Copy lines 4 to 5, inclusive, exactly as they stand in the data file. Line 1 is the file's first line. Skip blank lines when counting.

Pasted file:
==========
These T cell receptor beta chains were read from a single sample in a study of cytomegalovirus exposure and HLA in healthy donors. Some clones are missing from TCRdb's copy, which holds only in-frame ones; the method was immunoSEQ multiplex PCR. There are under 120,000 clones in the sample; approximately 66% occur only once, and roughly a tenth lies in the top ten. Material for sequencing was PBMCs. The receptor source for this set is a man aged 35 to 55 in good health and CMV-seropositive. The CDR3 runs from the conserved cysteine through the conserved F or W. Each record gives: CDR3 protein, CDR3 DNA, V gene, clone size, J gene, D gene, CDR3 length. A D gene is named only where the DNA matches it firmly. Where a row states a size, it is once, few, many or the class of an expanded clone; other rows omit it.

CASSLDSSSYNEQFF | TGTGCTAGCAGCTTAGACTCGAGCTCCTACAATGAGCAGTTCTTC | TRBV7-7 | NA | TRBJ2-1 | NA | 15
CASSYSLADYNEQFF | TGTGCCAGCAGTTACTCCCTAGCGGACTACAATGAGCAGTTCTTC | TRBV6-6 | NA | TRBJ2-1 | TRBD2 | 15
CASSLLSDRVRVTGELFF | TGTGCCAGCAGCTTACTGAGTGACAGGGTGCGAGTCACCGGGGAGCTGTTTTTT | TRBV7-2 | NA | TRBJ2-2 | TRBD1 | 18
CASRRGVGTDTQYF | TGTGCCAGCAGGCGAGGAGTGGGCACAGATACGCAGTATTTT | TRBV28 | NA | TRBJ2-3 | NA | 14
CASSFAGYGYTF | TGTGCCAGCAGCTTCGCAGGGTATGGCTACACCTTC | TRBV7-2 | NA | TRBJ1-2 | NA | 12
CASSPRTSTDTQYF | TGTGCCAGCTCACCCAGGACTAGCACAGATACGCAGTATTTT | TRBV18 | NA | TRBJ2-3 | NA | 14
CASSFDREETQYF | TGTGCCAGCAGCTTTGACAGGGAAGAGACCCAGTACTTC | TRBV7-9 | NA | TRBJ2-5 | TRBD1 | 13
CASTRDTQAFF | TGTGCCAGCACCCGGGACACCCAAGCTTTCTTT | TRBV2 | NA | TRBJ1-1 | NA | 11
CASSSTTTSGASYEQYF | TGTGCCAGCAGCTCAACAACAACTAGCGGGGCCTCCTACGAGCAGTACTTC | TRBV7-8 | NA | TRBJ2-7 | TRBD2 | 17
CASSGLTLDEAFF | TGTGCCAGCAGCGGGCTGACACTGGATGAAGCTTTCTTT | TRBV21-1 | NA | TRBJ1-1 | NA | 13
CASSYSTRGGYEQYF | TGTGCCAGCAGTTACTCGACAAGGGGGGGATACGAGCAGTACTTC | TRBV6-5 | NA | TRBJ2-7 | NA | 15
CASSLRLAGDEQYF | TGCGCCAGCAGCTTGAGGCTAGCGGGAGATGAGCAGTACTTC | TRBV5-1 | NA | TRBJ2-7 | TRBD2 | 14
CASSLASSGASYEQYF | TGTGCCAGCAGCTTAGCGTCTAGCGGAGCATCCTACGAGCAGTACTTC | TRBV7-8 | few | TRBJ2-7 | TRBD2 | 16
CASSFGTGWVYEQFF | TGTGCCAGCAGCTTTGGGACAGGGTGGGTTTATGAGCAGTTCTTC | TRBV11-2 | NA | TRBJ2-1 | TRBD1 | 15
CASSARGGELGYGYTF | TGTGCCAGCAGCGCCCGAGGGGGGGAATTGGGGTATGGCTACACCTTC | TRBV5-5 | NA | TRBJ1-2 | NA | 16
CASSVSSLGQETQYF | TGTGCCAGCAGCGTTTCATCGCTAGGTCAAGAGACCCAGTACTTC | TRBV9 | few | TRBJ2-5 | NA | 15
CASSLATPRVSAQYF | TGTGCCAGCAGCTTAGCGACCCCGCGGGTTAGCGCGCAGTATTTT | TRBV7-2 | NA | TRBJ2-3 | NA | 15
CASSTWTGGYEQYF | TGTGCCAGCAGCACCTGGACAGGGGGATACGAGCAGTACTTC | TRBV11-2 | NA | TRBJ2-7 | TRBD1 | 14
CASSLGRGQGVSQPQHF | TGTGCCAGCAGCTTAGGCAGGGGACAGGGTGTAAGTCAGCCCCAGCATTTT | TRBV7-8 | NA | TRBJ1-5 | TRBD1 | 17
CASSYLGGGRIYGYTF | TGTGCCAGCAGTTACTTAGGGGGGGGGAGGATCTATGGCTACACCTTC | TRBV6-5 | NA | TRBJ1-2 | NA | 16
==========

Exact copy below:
CASSLLSDRVRVTGELFF | TGTGCCAGCAGCTTACTGAGTGACAGGGTGCGAGTCACCGGGGAGCTGTTTTTT | TRBV7-2 | NA | TRBJ2-2 | TRBD1 | 18
CASRRGVGTDTQYF | TGTGCCAGCAGGCGAGGAGTGGGCACAGATACGCAGTATTTT | TRBV28 | NA | TRBJ2-3 | NA | 14